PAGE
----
When Joseph returns to his chambers to weep, his brothers do not see it.  In the same we only have a glimpse of God’s love for us, God’s faithfulness, and God’s tears for us.  We know, in part, through the glory of the Scriptures, of God’s true love.  But will we stand in his chambers, dwell in his tabernacle and Holy of Holies behind the veil to see his face, and bask in his true glory and love?  Not yet.

So the brothers are amazed at each other as they sat before him, firstborn and youngest according to their age (v. 33), but Benjamin’s portion was greater than any of theirs.  There, however, was no jealousy – instead, they drank and were merry with him.  They may sit at different positions around the table, but they are all in communion with the lord of the land.  So also, let us be children in faith, let us be little children in the Spirit (Matthew 11:25, Matthew 19, Luke 22:26), like Benjamin who is the youngest (though by no means physically young) but most prone to be hurt in this world.  This is fulfilled in the spirit of breaking the tradition of the ‘right of the firstborn’ – for Joseph fully understands that the LORD does not differentiate between the physically old and young reprobate, but fully depends upon the old and young in Christ.

3.  The testing of the eleven (Genesis 44)

Now, Joseph tests the eleven brothers, just as the risen Christ tested the eleven apostles.  They had the temptation to place the blame on someone else, but Judah laid his heart before Christ.  He laid honesty before Christ.  And he offered himself self-sacrificially for his brother.  Judah has made a full metanoia from his Chapter 37 phase.  He is now willing to be a SERVANT.  This is a fulfillment of dream of Joseph – and now Judah is prepared to be a servant of Joseph.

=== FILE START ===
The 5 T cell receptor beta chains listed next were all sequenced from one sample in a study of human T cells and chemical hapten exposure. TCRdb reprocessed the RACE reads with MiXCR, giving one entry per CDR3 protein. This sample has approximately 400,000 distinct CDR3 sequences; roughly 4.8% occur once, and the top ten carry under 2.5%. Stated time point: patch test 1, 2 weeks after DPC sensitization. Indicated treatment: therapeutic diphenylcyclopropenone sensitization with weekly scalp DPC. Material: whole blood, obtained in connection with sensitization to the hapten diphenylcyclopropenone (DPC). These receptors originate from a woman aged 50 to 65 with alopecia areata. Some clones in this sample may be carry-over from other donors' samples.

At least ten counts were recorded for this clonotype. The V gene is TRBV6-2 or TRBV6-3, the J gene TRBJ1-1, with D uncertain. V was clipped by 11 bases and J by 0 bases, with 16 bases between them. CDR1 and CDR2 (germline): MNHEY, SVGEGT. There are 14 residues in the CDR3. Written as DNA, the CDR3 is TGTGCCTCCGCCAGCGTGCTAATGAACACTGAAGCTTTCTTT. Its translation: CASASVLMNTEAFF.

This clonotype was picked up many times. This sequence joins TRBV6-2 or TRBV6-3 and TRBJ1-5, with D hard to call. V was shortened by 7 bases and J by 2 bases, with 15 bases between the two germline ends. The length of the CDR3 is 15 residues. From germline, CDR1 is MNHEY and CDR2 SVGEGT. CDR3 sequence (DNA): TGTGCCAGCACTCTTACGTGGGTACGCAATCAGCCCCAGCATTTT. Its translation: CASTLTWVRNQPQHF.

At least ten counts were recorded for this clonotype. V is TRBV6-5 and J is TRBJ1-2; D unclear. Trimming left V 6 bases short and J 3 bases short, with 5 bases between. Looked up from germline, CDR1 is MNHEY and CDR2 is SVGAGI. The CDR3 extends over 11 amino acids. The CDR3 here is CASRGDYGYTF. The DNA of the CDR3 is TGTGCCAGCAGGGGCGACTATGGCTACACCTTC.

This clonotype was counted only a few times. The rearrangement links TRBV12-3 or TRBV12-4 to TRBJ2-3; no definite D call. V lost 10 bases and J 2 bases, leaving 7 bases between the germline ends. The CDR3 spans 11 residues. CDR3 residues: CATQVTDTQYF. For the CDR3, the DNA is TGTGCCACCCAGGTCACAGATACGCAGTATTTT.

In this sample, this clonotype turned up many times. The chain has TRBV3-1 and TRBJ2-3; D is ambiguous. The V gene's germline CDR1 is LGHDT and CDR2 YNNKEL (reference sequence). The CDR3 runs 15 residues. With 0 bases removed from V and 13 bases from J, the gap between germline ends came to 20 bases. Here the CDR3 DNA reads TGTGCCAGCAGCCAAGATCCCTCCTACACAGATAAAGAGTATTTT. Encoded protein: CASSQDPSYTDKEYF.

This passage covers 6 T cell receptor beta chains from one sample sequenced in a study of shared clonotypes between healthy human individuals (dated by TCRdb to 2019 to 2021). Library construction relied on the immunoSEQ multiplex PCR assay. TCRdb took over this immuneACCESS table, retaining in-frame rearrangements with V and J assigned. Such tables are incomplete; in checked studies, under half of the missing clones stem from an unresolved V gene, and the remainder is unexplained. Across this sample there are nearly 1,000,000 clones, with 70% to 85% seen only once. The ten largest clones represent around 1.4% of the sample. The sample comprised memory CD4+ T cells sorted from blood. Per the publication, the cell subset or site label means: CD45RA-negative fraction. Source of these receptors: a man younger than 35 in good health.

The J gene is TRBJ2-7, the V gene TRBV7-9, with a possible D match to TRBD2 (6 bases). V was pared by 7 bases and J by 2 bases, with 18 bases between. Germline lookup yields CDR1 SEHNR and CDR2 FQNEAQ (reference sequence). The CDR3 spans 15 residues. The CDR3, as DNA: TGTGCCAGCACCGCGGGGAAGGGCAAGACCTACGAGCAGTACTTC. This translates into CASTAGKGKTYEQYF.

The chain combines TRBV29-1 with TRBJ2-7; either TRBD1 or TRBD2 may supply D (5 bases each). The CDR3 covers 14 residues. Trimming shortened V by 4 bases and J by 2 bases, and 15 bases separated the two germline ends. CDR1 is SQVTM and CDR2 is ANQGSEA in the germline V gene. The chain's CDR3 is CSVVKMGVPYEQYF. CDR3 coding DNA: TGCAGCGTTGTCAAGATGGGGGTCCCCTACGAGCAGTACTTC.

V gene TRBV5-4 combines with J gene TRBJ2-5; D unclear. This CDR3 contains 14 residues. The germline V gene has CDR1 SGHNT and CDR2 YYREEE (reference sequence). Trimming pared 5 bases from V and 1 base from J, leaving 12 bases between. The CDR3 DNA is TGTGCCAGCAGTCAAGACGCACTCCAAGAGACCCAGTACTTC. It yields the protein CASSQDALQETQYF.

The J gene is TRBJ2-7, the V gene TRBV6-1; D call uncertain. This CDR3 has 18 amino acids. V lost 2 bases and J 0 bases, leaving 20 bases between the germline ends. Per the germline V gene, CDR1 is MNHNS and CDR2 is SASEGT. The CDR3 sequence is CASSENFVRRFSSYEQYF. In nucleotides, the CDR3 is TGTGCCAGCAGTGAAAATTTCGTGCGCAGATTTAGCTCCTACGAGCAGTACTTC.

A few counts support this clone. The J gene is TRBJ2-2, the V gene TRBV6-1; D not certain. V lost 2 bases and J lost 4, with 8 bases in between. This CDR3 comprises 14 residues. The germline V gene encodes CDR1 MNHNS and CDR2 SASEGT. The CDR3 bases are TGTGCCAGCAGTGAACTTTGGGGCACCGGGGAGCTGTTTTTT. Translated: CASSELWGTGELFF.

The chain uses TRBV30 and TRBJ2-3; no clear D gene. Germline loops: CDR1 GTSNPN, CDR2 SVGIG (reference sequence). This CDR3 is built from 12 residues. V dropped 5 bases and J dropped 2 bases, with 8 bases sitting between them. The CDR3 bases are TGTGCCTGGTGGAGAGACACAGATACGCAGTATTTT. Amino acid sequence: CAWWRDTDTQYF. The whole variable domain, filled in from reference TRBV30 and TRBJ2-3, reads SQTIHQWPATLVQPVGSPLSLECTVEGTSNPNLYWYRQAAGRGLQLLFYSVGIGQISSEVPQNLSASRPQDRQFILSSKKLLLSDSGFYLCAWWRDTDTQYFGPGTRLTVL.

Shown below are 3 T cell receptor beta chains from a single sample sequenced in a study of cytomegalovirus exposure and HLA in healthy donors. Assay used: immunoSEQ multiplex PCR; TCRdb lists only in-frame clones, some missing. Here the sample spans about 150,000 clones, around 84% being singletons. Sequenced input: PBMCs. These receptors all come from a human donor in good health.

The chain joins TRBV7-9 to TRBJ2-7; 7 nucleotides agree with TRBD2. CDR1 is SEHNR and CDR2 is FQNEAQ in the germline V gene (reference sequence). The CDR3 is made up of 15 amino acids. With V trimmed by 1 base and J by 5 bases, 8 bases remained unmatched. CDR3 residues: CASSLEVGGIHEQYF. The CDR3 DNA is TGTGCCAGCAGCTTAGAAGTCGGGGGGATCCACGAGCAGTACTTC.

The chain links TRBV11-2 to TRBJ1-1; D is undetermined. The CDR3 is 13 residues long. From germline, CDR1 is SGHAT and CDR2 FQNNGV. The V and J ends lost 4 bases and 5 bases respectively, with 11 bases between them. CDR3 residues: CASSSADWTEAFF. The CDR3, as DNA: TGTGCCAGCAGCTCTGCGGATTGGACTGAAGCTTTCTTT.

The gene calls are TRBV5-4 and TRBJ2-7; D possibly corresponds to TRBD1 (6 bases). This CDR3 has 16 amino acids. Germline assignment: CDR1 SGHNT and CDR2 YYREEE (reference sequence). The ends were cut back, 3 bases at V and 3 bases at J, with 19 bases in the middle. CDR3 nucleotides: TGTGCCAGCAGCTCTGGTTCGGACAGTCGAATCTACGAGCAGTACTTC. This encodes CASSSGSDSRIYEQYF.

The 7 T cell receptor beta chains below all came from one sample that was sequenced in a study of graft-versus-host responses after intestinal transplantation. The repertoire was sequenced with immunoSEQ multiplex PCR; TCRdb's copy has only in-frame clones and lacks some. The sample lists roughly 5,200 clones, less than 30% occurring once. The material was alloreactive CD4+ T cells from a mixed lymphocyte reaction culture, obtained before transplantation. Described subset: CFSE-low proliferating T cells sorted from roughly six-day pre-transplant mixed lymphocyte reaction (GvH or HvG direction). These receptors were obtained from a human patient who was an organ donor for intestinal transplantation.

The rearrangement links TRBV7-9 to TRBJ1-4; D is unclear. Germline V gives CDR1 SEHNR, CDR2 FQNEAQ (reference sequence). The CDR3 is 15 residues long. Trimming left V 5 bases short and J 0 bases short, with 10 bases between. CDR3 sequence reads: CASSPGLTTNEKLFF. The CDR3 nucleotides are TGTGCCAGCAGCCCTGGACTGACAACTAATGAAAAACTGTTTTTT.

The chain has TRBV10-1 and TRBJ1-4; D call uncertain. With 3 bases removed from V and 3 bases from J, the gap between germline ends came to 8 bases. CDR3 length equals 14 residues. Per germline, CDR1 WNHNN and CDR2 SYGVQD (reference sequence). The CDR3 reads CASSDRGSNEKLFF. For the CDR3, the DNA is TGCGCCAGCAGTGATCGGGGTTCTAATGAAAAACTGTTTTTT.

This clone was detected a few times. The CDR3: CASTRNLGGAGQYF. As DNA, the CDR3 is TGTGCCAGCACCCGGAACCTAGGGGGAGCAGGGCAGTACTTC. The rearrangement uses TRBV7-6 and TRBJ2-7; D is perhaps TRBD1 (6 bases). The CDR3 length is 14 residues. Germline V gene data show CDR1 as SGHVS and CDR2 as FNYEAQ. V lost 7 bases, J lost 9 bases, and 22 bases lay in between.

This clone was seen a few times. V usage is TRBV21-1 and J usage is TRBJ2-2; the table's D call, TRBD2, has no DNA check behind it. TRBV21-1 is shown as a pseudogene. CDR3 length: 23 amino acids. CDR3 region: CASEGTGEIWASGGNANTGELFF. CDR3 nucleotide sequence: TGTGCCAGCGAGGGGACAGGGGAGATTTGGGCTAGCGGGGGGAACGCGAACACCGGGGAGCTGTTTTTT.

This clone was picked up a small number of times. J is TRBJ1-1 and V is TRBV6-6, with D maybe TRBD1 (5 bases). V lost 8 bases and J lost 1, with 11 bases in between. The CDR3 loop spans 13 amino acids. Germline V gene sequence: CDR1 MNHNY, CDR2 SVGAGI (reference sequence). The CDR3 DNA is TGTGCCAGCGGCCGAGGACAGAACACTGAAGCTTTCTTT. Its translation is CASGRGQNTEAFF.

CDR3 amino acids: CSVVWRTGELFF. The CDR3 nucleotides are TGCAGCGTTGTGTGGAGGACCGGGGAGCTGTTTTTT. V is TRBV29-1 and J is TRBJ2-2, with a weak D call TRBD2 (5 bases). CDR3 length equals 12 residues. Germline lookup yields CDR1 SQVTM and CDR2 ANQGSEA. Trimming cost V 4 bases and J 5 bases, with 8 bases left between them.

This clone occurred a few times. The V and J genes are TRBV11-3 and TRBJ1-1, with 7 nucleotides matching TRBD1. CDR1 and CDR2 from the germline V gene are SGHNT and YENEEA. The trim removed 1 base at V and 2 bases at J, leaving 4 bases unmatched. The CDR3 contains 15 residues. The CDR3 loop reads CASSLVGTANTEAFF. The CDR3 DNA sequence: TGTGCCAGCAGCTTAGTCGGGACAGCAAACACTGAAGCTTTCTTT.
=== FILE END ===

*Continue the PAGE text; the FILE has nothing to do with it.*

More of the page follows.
These three chapters have been very colourful in painting the picture of the brothers of Joseph, at least some if not all of them having a changed heart through this experience.  The famine has created the conviction of sin; their inability to look to each other for aid; so they look to God for the living Bread; whereupon the cost of taking up the cross of the living Bread is that they lay their life down to take it up again – all of which Reuben and Judah (as we know) have come to experience as true Christians refined by the disciplinary and consuming fire of the LORD.

Genesis 42-44: Refiner’s Fire